Friday, November 4, 2022

Creating Alien Aliens, Part 21: The REAL Possibility of Intelligent Alien Aliens

Update 11/5/2022: A BRAND NEW article on BBC News: Humans are still searching for signs of intelligent alien life on other planets – but how would we react towards it if we ever did make contact?

I’ve been a fan of SF movies with aliens in them since I watched “Invasion of the Saucer Men” when I was 13 (1970). It was a movie that was, oddly, 13-years-old as well, made in 1957. I was watching a late-night TV show called “Horror, Incorporated” when the movie ran. Unlike my response to Alfred Hitchcock’s “The Birds” (where I threw the blankets over my head when the camera panned to the eyeless farmer); my reaction to the still-living, alien hand – torn off when the couple who’d been making out at Inspiration Point and heading home, ran over one of the invading aliens – was total absorption.

Since then, and fueled by a BS in biology, and an addition that allowed me to teach Earth Science in MN, I’ve been fascinated by alien biology.

Like anyone else who reads and writes science fiction, I believe with all my heart that there is intelligent life Out There and just because we haven’t definitively “met Them” yet, they HAVE to be out there somewhere.

But, what’s the REAL possibility of finding intelligent life off of Earth, if not in our Solar System or orbiting a nearby star, then SOMEWHERE in the universe? I refuse to accept Ellie Arroway’s lecture to a group of kids at the end of the movie, “I'll tell you one thing about the universe, though. The universe is a pretty big place. It's bigger than anything anyone has ever dreamed of before. So if it's just us... seems like an awful waste of space. Right?”

Carl Sagan’s book of the same name, that has been misattributed to his own invention, which was coined by John Burroughs (American naturalist and nature essayist) in ACCEPTING THE UNIVERSE (“On Other Stars”) (1920). His exact words are, “If they be inhabited, what a scope for misery and folly; if they be na inhabited, what a waste of space.” It has repeatedly been attributed to Carl Sagan because he quoted it at a November 20, 1972 symposium on “Life Beyond Earth and the Mind of Man”, held at Boston University. But the fact is that, it originated half a century before he quoted it.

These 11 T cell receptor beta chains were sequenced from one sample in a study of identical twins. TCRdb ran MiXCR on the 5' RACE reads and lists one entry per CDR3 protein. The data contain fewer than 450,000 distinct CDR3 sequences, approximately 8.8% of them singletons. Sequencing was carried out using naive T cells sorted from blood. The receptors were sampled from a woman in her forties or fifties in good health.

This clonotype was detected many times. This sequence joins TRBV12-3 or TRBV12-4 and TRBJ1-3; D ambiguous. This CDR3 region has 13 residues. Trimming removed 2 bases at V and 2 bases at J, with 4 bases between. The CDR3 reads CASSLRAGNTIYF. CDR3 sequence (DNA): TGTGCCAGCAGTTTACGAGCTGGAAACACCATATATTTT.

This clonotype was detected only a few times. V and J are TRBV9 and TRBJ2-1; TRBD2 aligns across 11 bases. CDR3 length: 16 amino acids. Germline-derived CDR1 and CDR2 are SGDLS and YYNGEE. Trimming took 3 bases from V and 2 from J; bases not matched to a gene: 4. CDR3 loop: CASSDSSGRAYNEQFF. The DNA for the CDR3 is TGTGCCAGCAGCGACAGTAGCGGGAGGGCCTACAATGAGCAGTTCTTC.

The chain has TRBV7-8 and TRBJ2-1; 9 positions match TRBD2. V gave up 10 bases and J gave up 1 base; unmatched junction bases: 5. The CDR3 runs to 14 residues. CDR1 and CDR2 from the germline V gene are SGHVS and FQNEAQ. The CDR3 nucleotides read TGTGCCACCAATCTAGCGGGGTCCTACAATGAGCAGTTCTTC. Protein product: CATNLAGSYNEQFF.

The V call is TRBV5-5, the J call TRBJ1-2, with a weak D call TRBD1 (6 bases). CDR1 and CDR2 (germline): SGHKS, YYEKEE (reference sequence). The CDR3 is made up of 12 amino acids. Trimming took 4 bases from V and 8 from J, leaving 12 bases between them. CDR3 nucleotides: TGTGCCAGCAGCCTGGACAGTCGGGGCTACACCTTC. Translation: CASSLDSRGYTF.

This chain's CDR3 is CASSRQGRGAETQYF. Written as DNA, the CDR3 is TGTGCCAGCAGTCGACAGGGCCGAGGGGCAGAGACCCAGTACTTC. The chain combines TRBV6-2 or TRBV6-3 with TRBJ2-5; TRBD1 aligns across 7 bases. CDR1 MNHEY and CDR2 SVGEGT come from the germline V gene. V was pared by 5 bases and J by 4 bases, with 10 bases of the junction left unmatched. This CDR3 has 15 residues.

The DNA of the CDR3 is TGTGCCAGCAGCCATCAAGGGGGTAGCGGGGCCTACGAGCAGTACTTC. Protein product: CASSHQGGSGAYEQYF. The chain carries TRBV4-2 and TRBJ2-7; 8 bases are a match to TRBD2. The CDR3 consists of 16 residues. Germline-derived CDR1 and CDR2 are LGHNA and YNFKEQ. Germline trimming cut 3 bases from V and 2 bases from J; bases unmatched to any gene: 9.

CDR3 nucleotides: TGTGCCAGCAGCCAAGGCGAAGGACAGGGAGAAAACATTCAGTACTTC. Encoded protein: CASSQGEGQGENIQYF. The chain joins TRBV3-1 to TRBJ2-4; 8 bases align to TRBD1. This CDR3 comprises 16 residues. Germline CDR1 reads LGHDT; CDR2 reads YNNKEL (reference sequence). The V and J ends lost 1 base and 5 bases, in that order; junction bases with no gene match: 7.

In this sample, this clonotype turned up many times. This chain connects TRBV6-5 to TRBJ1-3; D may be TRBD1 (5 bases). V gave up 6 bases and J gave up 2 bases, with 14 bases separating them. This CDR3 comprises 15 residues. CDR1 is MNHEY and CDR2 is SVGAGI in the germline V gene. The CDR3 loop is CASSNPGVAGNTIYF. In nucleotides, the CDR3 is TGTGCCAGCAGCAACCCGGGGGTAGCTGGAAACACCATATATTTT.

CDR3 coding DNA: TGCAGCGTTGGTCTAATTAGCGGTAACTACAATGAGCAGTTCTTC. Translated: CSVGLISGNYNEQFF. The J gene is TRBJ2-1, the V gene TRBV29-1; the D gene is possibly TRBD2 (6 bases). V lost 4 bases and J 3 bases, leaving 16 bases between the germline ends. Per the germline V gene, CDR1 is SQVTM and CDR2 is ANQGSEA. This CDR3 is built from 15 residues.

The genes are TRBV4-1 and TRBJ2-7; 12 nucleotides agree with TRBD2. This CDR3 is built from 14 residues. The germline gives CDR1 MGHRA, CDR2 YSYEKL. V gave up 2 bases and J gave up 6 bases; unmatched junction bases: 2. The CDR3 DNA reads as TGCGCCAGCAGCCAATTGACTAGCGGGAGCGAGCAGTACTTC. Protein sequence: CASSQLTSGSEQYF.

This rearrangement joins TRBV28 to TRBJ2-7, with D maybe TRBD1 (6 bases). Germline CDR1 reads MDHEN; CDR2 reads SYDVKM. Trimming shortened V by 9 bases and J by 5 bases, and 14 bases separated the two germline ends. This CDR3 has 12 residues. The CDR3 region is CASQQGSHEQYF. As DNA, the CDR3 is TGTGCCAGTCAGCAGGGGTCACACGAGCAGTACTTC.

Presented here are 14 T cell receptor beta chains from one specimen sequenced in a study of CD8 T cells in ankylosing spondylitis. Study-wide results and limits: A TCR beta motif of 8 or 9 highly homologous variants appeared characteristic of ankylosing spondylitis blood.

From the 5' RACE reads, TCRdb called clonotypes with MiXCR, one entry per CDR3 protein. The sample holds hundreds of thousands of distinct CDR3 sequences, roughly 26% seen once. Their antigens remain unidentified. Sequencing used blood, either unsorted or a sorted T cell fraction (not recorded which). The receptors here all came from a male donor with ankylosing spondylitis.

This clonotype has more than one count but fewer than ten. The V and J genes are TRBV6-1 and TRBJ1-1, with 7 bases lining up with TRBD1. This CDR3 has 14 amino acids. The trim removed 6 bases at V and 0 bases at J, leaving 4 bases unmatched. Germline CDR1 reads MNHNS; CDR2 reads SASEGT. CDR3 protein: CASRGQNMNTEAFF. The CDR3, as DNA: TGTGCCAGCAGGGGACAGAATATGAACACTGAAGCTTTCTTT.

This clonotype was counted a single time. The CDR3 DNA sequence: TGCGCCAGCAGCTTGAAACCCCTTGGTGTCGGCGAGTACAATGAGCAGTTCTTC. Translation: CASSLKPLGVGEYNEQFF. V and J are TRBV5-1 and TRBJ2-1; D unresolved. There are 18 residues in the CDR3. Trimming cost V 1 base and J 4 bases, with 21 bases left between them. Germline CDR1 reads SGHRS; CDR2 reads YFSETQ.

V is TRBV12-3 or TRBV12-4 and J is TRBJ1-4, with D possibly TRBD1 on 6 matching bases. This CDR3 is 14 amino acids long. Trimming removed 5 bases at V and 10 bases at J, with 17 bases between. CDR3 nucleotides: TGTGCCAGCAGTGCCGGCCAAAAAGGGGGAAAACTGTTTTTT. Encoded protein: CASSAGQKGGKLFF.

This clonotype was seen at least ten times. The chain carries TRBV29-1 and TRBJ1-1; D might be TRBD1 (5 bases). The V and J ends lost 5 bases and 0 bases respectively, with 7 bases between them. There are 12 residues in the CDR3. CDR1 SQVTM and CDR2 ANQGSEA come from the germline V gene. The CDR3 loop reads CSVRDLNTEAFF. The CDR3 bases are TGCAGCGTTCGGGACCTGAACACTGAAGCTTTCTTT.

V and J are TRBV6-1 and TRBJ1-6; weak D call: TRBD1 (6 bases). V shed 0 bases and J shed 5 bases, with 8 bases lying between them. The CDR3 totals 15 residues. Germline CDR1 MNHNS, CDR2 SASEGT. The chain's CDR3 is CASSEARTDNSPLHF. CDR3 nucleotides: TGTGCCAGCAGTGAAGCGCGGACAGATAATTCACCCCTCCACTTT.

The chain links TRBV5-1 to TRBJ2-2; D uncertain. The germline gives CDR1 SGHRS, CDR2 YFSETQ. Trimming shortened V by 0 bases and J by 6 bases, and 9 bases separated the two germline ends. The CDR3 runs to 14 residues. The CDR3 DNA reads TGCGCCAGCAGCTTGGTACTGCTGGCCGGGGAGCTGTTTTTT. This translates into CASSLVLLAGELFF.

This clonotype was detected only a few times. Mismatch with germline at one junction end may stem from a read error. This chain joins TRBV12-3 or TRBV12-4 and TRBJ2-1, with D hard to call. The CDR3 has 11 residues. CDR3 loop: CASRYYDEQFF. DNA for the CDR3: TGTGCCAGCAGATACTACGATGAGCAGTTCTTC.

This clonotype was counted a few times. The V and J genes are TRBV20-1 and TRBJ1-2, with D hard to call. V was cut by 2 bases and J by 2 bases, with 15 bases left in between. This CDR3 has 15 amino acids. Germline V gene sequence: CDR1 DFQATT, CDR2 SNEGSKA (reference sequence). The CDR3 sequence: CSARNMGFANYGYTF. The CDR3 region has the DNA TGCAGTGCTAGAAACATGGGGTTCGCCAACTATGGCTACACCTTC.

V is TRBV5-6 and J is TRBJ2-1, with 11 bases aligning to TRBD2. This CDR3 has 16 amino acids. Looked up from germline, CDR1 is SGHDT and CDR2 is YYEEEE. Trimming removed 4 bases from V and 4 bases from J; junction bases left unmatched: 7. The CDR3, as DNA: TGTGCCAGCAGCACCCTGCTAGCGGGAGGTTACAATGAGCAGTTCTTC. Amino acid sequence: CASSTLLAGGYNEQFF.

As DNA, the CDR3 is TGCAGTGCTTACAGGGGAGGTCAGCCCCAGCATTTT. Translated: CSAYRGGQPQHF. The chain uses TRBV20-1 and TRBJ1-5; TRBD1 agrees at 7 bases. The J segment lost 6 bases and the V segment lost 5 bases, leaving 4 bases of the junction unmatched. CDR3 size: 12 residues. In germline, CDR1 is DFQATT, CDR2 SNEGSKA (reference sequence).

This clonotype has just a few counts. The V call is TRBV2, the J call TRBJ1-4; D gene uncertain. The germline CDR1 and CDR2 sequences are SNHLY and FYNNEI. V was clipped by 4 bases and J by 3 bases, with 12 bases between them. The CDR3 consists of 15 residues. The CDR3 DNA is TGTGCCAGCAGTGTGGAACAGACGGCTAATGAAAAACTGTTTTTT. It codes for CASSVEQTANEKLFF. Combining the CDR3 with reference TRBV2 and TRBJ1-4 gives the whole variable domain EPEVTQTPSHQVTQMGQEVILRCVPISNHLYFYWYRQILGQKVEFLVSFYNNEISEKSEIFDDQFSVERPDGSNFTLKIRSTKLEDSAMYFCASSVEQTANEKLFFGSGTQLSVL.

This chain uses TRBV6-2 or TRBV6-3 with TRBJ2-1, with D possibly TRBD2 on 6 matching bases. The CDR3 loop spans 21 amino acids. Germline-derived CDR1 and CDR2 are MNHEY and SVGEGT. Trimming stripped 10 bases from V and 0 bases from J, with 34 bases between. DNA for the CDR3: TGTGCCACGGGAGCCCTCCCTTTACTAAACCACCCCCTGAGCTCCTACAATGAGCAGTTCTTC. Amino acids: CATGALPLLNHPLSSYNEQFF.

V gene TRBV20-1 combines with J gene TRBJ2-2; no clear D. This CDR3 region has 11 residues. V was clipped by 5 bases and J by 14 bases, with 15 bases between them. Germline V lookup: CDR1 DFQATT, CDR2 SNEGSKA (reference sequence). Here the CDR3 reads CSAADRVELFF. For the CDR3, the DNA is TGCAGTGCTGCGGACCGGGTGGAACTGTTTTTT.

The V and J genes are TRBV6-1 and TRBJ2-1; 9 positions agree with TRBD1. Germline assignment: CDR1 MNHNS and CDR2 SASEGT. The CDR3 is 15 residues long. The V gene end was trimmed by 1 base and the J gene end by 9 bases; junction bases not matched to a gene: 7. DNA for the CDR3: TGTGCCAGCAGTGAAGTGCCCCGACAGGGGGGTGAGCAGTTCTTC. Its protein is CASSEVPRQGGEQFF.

Like the quote, and despite our firm belief that Modern Civilization “invented” the idea of aliens and alien worlds – because we’re just SO forward thinking – the concept of aliens and alien worlds has been around since Roman Empire actually ruled Western Europe: “The famous Roman poet Cicero was interested in the possibility of living beings on the Moon, and his Somnium Scipionis may have inspired Plutarch (46 A.D. - 120 A.D.) to write his account of a visit to the Moon. In Facies in Orbe Lunare…

Plutarch endorsed the Pythagoreans thus: ‘They affirm that the Moon is terrestrial and inhabited like the Earth, peopled with the greatest living creatures and the fairest plants...’”

Then the author makes an unsubstantiated claim that the Church was responsible for a thousand-year silence regarding the possibility of space travel and alien life writing, though they hedge their bets by what I call weasel words, “…This may probably be attributed to the pervasiveness of the Church philosophy and its rigid opposition to the idea of the plurality of worlds. The pronouncement of…the Bishop of Chiusi, in 1145 A.D. was perhaps typical: The belief in many worlds was to be condemned as heresy.” They provide no references…then runs with their conclusions, making Thomas Aquinas into some kind of simpering idiot: “If God really was all-powerful, why was he only able to create one world? Conversely, if only one world existed how could God possibly be truly infinite and omnipotent? The theologian Thomas Aquinas (1225 - 1274) came up with a ‘solution’ to the problem: God had the power to create infinite worlds, but all the matter in the universe had been used to construct Earth!” Continuing the narrative (and using exclamation points to highlight the author’s disbelief, “…“…the Church subsequently partially reversed its extreme position. In 1277…[the Church] decried as new heresy the belief that a plurality of worlds was impossible!...According to the physics of Aristotle (“from his teachings…the West inherited its intellectual lexicon, as well as problems and methods of inquiry. As a result, his philosophy has exerted a unique influence on almost every form of knowledge in the West and it continues to be a subject of contemporary philosophical discussion.”)…still in vogue (sounds like the author is stating that Aristotle was some sort of fad that soon passed) until the 16th century, if any other worlds did exist they would have to gravitate to the center of the universe (where Earth was). But it became wrong to suggest that God could not create many worlds if He wished.”